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MSc Applied Mathematics / Course details

Year of entry: 2022

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Course description

The Applied Mathematics group in the Department of Mathematics at the University of Manchester has a long-standing international reputation for its research. Expertise in the group encompasses a broad range of topics, including Continuum Mechanics, Analysis & Dynamical Systems, Industrial & Applied Mathematics, Inverse Problems, and Numerical Analysis & Scientific Computing. The group has a strongly interdisciplinary research ethos, which it pursues in areas such as Mathematics in the Life Sciences, Uncertainty Quantification & Data Science, and within the Manchester Centre for Nonlinear Dynamics. 

The Applied Mathematics group offers the MSc in Applied Mathematics as an entry point to graduate study. The MSc consists of five core modules (total 75 credits) covering the main areas of mathematical techniques, modelling and computing skills necessary to become a modern applied mathematician. Students then choose three options, from a list including specialist options relevant to numerical analysis and industrial modelling (total 45 credits). Finally, a dissertation (60 credits) is undertaken with supervision from a member of staff in the applied mathematics group with the possibility of co-supervision with an industrial sponsor.

The selection of optional courses in the MSc are centred around numerical analysis and industrial mathematics, reflecting research strengths within the Applied Mathematics group at Manchester.

Numerical Analysis - the study of algorithms for the problems of continuous mathematics - has been an area of strength since the first stored-program electronic digital computer, the Baby, was born at the University of Manchester in 1948, and we have run an MSc course in numerical analysis continuously since 1959. The optional numerical analysis modules develop essential skills for analysing, designing and implementing mathematical algorithms for leading edge scientific computing.

Industrial Mathematics and Industrial Modelling (any aspect of mathematics that can influence the way industry approaches or solves problems) is having an increasing importance within a variety of industrial sectors. Typical examples of industrial modelling problems are modifications to the way that fluid is pumped through a pipe, the design of algorithms for data encryption, modelling new types of materials used for sound reduction, understanding the instability between fluids of different viscosities, and determining how soft tissue deforms under applied forces.

Aims

The course aims to develop core skills in applied mathematics and allows students to specialise in industrial modelling or numerical analysis, in preparation for study towards a PhD or a career using mathematics within industry. An important element of the course is transferable skills, which will link with academics and employers to deliver important skills for a successful transition to a research career or the industrial workplace.

Special features

The course features a transferable skills module, with guest lectures from industrial partners. Some dissertation projects may be available with industry.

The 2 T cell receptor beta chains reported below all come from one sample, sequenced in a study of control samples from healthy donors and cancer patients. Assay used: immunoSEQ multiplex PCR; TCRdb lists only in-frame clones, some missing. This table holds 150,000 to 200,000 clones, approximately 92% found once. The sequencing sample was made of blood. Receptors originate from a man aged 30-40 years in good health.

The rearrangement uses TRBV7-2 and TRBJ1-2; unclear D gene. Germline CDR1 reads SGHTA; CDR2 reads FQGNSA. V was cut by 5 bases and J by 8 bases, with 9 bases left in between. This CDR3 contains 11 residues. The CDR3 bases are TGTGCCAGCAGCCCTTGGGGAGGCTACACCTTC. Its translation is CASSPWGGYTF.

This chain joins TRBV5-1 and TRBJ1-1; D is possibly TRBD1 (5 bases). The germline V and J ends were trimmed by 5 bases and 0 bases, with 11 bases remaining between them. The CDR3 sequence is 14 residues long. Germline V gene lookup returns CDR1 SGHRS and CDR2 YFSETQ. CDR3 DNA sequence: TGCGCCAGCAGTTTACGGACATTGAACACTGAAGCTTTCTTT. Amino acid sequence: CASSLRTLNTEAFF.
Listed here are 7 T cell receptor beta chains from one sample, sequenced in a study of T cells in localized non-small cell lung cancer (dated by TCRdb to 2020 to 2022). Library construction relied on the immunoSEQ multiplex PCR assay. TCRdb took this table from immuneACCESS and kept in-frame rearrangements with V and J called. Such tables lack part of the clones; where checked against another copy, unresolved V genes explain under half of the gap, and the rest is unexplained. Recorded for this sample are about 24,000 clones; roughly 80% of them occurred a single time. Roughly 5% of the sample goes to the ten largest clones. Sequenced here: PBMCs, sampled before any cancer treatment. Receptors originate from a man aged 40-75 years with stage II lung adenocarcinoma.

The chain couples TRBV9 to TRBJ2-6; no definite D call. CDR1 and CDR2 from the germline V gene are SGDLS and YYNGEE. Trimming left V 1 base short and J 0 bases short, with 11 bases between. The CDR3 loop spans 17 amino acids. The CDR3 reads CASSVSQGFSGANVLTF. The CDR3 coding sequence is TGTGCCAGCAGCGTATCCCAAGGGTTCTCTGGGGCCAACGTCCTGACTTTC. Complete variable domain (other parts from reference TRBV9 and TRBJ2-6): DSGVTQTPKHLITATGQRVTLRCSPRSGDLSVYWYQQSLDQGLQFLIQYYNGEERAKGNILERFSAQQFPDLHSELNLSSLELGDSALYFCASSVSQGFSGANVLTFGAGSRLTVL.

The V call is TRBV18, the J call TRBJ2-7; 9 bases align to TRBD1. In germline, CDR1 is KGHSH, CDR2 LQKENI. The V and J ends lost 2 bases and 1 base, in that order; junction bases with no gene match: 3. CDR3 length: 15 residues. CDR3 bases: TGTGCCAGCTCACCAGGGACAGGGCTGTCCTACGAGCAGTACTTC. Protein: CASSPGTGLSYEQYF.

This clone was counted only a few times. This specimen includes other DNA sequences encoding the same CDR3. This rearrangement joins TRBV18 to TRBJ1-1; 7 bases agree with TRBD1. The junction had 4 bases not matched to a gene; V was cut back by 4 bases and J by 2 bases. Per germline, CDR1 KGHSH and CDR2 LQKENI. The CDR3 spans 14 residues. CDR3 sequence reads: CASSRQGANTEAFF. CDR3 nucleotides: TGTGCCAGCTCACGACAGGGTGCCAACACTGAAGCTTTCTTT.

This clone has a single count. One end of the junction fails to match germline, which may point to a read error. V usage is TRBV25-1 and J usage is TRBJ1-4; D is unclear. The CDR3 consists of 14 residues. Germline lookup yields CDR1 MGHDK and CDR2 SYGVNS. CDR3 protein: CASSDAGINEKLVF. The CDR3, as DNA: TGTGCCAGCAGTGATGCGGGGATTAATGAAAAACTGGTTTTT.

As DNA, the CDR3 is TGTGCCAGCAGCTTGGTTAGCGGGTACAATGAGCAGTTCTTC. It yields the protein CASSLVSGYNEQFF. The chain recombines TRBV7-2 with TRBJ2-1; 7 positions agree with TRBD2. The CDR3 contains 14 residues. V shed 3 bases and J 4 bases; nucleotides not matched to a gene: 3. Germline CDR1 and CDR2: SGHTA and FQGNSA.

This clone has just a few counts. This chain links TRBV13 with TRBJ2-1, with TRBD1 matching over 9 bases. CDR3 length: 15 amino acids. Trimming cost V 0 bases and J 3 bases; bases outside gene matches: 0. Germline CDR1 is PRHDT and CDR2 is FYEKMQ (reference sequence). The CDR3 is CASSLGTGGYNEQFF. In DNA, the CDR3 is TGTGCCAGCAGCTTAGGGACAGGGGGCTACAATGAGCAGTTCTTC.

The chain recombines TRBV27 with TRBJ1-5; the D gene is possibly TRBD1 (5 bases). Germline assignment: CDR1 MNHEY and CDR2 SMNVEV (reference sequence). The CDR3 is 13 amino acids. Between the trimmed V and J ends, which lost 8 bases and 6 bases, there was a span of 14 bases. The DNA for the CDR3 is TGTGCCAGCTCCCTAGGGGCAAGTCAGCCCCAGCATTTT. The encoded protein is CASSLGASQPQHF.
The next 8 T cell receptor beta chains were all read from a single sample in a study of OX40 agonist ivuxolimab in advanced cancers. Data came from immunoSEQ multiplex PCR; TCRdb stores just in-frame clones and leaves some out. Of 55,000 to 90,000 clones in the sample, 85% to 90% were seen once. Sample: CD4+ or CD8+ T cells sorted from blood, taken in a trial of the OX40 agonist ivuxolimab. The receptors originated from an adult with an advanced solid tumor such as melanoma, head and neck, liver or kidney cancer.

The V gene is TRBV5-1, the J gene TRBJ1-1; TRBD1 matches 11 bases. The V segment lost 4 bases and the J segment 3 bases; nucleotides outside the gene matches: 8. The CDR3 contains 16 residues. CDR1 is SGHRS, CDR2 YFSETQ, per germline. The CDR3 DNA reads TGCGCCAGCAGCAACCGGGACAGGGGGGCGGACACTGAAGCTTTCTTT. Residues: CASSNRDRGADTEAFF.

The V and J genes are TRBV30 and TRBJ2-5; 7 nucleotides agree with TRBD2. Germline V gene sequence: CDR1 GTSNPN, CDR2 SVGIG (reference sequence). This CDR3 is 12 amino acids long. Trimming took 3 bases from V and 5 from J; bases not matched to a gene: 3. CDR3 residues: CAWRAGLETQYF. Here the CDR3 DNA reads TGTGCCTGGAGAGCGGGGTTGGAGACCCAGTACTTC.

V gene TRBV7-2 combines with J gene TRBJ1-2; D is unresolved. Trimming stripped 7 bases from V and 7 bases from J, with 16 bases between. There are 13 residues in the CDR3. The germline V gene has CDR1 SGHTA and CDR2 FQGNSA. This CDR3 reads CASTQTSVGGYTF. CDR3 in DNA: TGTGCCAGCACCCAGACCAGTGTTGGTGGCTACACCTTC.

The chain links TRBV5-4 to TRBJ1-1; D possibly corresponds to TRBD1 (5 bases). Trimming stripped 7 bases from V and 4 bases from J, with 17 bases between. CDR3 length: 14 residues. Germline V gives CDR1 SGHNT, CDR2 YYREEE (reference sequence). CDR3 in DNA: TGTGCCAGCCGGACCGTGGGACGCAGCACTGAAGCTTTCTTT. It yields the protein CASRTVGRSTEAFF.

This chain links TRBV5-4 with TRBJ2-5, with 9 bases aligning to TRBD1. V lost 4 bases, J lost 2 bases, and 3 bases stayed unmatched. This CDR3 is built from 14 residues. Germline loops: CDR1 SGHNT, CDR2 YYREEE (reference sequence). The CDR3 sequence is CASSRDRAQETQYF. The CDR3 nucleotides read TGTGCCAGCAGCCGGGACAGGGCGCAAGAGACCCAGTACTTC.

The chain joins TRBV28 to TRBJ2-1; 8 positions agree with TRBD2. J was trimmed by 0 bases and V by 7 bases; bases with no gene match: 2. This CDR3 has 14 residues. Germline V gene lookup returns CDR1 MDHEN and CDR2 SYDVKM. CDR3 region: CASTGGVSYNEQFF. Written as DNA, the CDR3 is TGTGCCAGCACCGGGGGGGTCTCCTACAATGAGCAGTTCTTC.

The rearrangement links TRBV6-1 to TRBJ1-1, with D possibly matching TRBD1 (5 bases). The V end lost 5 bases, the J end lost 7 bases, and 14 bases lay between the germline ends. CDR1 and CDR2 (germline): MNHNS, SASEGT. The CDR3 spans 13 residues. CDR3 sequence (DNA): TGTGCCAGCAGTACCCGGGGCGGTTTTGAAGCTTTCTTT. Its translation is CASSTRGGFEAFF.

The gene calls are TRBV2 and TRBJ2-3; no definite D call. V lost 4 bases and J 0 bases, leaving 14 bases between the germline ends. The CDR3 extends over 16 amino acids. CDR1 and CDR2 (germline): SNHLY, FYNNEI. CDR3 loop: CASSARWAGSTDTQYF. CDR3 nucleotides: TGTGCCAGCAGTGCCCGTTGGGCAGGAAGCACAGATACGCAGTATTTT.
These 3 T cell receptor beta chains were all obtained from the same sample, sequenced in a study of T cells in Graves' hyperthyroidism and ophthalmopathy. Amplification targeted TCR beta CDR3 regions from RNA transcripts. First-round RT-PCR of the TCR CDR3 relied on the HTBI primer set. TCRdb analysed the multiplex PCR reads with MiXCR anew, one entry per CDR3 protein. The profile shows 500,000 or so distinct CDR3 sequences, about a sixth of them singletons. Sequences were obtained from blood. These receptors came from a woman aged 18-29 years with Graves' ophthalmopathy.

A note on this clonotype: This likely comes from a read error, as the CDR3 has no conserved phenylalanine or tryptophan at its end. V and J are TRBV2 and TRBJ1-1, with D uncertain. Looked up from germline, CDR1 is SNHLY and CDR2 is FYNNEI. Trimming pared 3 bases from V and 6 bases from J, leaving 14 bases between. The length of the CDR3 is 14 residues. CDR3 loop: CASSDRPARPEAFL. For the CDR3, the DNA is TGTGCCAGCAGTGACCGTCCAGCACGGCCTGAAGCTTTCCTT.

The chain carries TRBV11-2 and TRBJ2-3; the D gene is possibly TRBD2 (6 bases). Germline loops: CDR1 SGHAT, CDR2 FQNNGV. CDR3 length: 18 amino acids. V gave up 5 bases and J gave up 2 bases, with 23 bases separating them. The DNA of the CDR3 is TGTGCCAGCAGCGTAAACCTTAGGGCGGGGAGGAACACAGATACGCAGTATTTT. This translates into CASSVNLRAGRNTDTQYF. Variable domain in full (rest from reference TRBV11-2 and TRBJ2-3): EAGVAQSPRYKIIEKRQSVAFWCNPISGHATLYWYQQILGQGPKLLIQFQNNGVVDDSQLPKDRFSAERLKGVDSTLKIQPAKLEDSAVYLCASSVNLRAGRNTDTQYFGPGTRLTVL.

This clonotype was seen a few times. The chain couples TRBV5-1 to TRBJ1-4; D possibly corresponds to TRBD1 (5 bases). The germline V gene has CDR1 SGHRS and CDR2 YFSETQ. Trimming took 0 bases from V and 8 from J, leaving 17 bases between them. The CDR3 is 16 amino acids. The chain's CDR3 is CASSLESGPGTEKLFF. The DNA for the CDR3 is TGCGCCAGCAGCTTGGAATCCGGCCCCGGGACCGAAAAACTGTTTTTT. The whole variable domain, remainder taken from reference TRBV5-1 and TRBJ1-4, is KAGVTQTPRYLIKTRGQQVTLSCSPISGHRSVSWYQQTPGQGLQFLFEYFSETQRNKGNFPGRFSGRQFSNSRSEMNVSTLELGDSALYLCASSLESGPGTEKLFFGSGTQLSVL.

Teaching and learning

Your teaching will be delivered by a combination of lectures and other in-person classes such as tutorials, computer labs and project supervision meetings, together with online learning materials.

Coursework and assessment

Assessment comprises course work, exams in January and May, followed by a dissertation carried out and written up between June and September. The dissertation counts for 60 credits of the 180 credits and is chosen from a range of available projects, including projects suggested by industrial partners.

Course unit details

Course unit details

 CORE (75 credits)

 * Introduction to Uncertainty Quantification

 * Mathematical Methods

 * Partial Differential Equations

 * Scientific Computing

 * Transferable Skills for Applied Mathematicians

 OPTIONAL (3 modules, 45 credits)

 * Applied Dynamical Systems

 * Continuum Mechanics

 * Stability theory

 * Transport Phenomena and Conservation Laws

 * Advanced Uncertainty Quantification

 * Approximation Theory and Finite Element Analysis

 * Numerical Linear Algebra

 * Numerical Optimization and Inverse Problems  

Course unit list

The course unit details given below are subject to change, and are the latest example of the curriculum available on this course of study.

TitleCodeCredit ratingMandatory/optional
Mathematical Methods (as MAGIC022) MATH64051 15 Mandatory
PDEs: Theory and Practice (MAGIC058) MATH64062 15 Mandatory
Introduction to Uncertainty Quantification MATH64071 15 Mandatory
Transferable Skills for Applied Mathematicians MATH65740 15 Mandatory
Scientific Computing MATH69111 15 Mandatory
Dynamical Systems MATH64041 15 Optional
Advanced Uncertainty Quantification MATH64082 15 Optional
Transport Phenomena and Conservation Laws MATH65122 15 Optional
Stability Theory MATH65132 15 Optional
Approximation Theory and Finite Element Analysis MATH66052 15 Optional
Numerical Linear Algebra MATH66101 15 Optional
Numerical Optimization and Inverse Problems MATH66132 15 Optional
Displaying 10 of 12 course units

Disability support

Practical support and advice for current students and applicants is available from the Disability Advisory and Support Service. Email: dass@manchester.ac.uk